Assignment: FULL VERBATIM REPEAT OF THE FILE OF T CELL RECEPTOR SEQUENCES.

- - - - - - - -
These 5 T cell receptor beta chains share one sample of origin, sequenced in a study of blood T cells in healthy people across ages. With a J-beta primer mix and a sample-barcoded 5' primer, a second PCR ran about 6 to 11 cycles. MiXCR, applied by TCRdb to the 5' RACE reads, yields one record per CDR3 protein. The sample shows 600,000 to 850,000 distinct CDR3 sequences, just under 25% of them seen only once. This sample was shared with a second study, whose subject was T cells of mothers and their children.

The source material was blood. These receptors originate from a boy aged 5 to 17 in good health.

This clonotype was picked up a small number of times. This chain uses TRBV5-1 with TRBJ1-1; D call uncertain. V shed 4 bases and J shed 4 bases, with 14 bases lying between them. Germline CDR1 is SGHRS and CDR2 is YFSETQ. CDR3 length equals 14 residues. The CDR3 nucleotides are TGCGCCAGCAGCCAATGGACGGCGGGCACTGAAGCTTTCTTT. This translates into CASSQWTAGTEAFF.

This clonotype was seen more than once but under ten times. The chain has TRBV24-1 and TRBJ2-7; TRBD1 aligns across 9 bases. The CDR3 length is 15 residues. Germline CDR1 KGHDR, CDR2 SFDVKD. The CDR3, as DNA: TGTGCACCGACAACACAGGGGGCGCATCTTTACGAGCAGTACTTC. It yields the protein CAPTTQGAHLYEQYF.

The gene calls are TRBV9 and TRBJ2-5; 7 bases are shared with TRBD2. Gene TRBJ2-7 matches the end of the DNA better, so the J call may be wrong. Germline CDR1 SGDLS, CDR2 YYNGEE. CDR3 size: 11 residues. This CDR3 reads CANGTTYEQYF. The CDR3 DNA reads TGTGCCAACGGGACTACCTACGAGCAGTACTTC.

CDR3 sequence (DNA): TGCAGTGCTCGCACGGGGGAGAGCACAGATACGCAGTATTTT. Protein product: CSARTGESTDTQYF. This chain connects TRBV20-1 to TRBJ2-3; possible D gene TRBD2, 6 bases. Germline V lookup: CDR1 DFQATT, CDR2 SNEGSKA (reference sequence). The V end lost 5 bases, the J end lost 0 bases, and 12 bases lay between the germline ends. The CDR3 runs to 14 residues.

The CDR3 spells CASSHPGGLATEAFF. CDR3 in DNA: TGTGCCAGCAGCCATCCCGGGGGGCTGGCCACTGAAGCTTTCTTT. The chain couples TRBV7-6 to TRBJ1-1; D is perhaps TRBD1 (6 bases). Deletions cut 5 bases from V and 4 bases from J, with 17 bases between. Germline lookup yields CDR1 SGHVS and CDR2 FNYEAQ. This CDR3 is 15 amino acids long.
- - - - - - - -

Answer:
These 5 T cell receptor beta chains share one sample of origin, sequenced in a study of blood T cells in healthy people across ages. With a J-beta primer mix and a sample-barcoded 5' primer, a second PCR ran about 6 to 11 cycles. MiXCR, applied by TCRdb to the 5' RACE reads, yields one record per CDR3 protein. The sample shows 600,000 to 850,000 distinct CDR3 sequences, just under 25% of them seen only once. This sample was shared with a second study, whose subject was T cells of mothers and their children.

The source material was blood. These receptors originate from a boy aged 5 to 17 in good health.

This clonotype was picked up a small number of times. This chain uses TRBV5-1 with TRBJ1-1; D call uncertain. V shed 4 bases and J shed 4 bases, with 14 bases lying between them. Germline CDR1 is SGHRS and CDR2 is YFSETQ. CDR3 length equals 14 residues. The CDR3 nucleotides are TGCGCCAGCAGCCAATGGACGGCGGGCACTGAAGCTTTCTTT. This translates into CASSQWTAGTEAFF.

This clonotype was seen more than once but under ten times. The chain has TRBV24-1 and TRBJ2-7; TRBD1 aligns across 9 bases. The CDR3 length is 15 residues. Germline CDR1 KGHDR, CDR2 SFDVKD. The CDR3, as DNA: TGTGCACCGACAACACAGGGGGCGCATCTTTACGAGCAGTACTTC. It yields the protein CAPTTQGAHLYEQYF.

The gene calls are TRBV9 and TRBJ2-5; 7 bases are shared with TRBD2. Gene TRBJ2-7 matches the end of the DNA better, so the J call may be wrong. Germline CDR1 SGDLS, CDR2 YYNGEE. CDR3 size: 11 residues. This CDR3 reads CANGTTYEQYF. The CDR3 DNA reads TGTGCCAACGGGACTACCTACGAGCAGTACTTC.

CDR3 sequence (DNA): TGCAGTGCTCGCACGGGGGAGAGCACAGATACGCAGTATTTT. Protein product: CSARTGESTDTQYF. This chain connects TRBV20-1 to TRBJ2-3; possible D gene TRBD2, 6 bases. Germline V lookup: CDR1 DFQATT, CDR2 SNEGSKA (reference sequence). The V end lost 5 bases, the J end lost 0 bases, and 12 bases lay between the germline ends. The CDR3 runs to 14 residues.

The CDR3 spells CASSHPGGLATEAFF. CDR3 in DNA: TGTGCCAGCAGCCATCCCGGGGGGCTGGCCACTGAAGCTTTCTTT. The chain couples TRBV7-6 to TRBJ1-1; D is perhaps TRBD1 (6 bases). Deletions cut 5 bases from V and 4 bases from J, with 17 bases between. Germline lookup yields CDR1 SGHVS and CDR2 FNYEAQ. This CDR3 is 15 amino acids long.